14 March 2015

The Outsider Art of Edward Leedskalnin, Coral Castle, Homestead, Florida

That Ed Leedskalnin (1887–1951) was a highly unusual character is without question, as is the fact that he had – or at least that he developed – a very sophisticated and original brain. Ed was born in Latvia, where he at the age of twenty-six was due to marry the sixteen-year-old Agnes Scuffs, who jilted him on the day before the wedding was due to take place because she considered him too old.

Agnes's decision left Ed so devastated that he left Latvia and started working in Canada and California, working in highly physically demanding jobs such as the lumber industry, although he was only five foot tall and weighed just one hundred pounds. Toward 1920 he moved to the south of Florida, originally buying very cheaply a small area of land in Florida City about ten miles south of the present Coral Castle, which was initially called 'Rock Gate Park'.

In Florida City Ed began making carvings out of the coral stone, supposedly dedicating his work to his lost Agnes, whom he named 'Sweet Sixteen'. He later received help from a man with a tractor in moving his carvings to their present location, although no one is known to have seen him working on the actual carvings, which he is said to have carried out in secrecy at night, often involving moving huge and very weighty blocks around. On his own. When asked how he could have achieved this, he simply said he had an understanding of 'the laws of weight and leverage'. When asked why he did it he seems to have gone silent. This I can understand: exactly what can a football lover, or a television addict, or a stamp collector, etc, give in reply to the same unanswerable question? But at least Ed Leenskalnin's work, even if essentially gloriously useless, is a wonderful testament to self-education and of course sheer eccentricity.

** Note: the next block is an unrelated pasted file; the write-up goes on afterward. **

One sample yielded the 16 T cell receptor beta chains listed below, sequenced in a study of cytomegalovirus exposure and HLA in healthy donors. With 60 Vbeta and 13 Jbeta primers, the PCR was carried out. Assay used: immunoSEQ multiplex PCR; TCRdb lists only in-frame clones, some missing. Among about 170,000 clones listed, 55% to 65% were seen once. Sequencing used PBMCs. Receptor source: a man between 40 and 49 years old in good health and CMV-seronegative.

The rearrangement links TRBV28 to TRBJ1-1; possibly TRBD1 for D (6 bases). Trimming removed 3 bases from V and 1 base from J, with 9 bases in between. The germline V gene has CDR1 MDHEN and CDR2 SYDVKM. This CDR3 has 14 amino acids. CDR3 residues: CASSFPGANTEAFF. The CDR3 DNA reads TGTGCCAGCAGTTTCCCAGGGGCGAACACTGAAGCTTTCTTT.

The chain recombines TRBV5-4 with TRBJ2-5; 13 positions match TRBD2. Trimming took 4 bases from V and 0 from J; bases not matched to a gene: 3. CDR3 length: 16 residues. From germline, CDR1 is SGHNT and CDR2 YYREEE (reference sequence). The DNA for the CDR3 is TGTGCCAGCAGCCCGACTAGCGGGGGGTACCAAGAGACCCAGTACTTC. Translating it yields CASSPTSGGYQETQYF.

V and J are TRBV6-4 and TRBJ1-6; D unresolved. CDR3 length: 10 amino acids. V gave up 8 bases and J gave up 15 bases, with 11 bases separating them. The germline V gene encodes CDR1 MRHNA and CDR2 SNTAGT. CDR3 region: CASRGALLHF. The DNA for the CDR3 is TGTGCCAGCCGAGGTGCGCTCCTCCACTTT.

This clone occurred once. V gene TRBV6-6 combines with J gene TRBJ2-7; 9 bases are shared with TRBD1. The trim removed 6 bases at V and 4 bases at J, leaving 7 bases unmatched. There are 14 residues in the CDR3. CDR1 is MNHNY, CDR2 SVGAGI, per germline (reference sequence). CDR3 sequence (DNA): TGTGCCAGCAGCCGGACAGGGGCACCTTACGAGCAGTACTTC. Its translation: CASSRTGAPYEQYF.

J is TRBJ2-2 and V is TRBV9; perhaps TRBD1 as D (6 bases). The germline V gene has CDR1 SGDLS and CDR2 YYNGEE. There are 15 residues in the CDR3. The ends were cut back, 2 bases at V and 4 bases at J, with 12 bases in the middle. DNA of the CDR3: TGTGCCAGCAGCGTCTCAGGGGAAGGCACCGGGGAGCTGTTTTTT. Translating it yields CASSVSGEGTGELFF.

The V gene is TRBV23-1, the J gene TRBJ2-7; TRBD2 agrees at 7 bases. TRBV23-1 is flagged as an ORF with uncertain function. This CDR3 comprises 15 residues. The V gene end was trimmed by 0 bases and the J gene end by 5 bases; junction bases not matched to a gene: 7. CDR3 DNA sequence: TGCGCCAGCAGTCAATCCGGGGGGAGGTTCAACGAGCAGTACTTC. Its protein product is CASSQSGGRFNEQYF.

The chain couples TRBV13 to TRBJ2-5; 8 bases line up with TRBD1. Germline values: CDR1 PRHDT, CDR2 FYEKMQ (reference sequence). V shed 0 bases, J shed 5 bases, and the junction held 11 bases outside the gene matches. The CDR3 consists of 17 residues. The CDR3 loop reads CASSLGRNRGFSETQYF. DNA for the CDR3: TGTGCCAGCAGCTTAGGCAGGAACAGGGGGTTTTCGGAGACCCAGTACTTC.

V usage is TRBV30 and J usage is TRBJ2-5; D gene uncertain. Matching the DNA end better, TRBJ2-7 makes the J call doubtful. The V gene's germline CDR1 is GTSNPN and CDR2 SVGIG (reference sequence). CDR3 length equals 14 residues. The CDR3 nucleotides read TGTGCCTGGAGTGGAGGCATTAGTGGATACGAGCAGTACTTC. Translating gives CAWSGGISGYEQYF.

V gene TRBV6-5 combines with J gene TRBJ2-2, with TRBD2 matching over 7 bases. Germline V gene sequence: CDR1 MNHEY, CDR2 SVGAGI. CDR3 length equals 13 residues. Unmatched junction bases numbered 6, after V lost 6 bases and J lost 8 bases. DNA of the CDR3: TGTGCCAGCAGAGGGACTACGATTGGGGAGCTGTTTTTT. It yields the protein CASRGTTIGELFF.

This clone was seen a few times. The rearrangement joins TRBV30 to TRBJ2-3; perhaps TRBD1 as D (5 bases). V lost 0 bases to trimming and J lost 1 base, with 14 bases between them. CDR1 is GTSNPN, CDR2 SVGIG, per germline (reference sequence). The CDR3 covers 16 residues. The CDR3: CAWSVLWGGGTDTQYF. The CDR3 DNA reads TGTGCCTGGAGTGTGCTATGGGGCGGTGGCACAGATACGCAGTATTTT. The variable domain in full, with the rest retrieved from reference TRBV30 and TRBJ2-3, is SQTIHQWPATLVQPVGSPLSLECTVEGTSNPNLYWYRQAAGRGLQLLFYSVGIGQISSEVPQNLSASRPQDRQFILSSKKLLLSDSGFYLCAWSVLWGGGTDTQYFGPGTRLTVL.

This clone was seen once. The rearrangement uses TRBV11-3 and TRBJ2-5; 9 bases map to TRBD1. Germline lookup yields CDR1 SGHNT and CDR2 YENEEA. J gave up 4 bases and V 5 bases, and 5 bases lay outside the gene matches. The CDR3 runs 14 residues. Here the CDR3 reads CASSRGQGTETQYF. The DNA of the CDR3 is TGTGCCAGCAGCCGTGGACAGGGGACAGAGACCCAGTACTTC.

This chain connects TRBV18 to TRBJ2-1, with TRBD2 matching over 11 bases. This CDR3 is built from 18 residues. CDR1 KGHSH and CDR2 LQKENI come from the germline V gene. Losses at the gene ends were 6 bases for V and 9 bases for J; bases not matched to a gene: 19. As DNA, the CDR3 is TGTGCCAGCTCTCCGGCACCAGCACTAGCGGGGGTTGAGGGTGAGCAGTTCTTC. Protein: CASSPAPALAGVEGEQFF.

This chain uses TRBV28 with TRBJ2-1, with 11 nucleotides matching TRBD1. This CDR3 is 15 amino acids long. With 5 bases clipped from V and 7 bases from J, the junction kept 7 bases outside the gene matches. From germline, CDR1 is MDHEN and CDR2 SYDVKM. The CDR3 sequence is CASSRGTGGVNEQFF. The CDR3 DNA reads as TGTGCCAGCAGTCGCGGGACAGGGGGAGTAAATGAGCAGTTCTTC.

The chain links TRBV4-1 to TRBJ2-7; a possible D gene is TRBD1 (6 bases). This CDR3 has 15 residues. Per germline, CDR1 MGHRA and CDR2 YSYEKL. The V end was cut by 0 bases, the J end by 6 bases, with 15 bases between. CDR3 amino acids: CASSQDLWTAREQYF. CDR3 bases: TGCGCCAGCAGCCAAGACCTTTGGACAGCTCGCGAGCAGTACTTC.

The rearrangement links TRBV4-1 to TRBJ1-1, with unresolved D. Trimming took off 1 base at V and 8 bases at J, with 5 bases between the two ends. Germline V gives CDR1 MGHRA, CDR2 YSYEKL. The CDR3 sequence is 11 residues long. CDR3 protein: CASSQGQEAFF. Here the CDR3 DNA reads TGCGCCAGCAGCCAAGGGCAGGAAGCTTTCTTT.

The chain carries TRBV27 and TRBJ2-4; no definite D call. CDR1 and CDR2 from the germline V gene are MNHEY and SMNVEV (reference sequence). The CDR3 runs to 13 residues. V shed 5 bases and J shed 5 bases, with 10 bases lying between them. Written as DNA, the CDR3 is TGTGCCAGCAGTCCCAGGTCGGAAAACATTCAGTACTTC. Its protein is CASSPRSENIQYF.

Ed also wrote several publications, the longest being A Book in Every Home: Containing Three Subjects: Ed's Sweet Sixteen, Domestic and Political Views (1936), plus several pamphlets on magnetism. Billy Idol's song 'Sweet Sixteen' was inspired by Ed's preoccupation.

Ed died in his sleep from a stroke at the Jackson Memorial Hospital, Miami, at the age of sixty-four, after leaving a note on his door saying that he'd gone to hospital. He never married.

A life-size cut-out photo of Ed Leedskalnin greets visitors to Coral Castle.

Ed charged a dime for entrance to his little domain.

And this is the Three-Ton Gate entrance to Coral Castle, the actual gate to which will be revealed very shortly after a brief digression.

Basking in the Floridian heat and barely visible in the previous photo at the top of the stone and immediately above the right of the window hole is an African rainbow lizard or amaga, which is not a native to the region but probably an escapee from  a lizard-dealing neighbour. The species has now established itself in the immediate area. A splendid creature this is, and no doubt very used to humans.

'NOTICE
BE CAREFUL
ANYTHING YOU
DO ON THESE
PREMISES IS AT
YOUR OWN RISK'
 
Just Ed trying to cover himself.

The Three-Ton Gate seen from the inside. The triangle weighs about six thousand pounds, and is easily revolved by hand. It is still lubricated through a hole in the center.

Nine-Ton Gate, on the other hand, has no such lubricating system, and although until a number of years ago – see the Jarvis Cocker Youtube clip – it could be moved with one finger, for the preservation of both any user's health and the preservation of the structure itself, this is now out of use.

The Polaris Telescope was built in 1940.

The crossed wires of the structure can be seen through a hole in the wall opposite, and apparently Ed built his sundial (see below) by means of his observations from the telescope. As the science is beyond me, I won't even attempt to explain.